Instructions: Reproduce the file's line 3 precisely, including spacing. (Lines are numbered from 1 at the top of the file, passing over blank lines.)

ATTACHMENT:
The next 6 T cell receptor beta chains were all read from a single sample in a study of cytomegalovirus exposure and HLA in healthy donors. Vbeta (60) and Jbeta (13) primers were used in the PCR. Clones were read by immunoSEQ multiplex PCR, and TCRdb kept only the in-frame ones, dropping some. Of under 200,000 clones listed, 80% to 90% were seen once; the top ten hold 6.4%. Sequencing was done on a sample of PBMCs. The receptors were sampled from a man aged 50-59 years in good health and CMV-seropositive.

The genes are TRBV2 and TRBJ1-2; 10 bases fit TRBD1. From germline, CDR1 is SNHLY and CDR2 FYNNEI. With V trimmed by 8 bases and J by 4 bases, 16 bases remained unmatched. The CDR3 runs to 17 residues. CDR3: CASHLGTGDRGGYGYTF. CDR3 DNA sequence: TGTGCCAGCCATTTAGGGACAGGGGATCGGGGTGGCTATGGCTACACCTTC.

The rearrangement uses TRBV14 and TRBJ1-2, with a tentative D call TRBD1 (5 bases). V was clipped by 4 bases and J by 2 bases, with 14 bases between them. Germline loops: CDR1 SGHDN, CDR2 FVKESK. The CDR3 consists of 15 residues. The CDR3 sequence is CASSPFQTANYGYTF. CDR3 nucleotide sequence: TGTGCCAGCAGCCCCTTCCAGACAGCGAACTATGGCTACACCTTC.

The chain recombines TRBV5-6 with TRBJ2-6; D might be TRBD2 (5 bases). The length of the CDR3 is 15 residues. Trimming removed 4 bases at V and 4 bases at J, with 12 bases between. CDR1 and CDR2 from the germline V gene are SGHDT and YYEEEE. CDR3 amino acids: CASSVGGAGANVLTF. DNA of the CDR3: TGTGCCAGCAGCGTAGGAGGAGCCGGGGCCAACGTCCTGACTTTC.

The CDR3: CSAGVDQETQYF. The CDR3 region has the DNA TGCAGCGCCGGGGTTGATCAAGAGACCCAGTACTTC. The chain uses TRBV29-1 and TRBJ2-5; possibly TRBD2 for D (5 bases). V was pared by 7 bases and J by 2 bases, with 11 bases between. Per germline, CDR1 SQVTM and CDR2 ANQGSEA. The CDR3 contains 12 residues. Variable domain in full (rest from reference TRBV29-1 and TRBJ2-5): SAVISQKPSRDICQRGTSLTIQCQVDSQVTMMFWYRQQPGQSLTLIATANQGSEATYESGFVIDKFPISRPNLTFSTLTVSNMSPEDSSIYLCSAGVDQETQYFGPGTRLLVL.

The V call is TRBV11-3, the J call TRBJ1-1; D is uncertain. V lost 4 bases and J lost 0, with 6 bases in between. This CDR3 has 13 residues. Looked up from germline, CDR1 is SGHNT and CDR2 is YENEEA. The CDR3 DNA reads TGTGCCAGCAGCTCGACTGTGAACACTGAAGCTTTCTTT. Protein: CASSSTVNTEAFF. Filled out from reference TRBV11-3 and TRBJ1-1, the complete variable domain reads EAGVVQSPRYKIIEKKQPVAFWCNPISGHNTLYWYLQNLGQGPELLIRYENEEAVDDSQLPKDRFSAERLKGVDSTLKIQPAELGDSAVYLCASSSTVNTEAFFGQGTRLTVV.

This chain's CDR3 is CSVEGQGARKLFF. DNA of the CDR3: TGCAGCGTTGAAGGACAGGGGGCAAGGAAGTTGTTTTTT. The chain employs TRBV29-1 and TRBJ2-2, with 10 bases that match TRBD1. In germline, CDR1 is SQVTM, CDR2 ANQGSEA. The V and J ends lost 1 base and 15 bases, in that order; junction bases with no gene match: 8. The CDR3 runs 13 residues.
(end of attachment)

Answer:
The rearrangement uses TRBV14 and TRBJ1-2, with a tentative D call TRBD1 (5 bases). V was clipped by 4 bases and J by 2 bases, with 14 bases between them. Germline loops: CDR1 SGHDN, CDR2 FVKESK. The CDR3 consists of 15 residues. The CDR3 sequence is CASSPFQTANYGYTF. CDR3 nucleotide sequence: TGTGCCAGCAGCCCCTTCCAGACAGCGAACTATGGCTACACCTTC.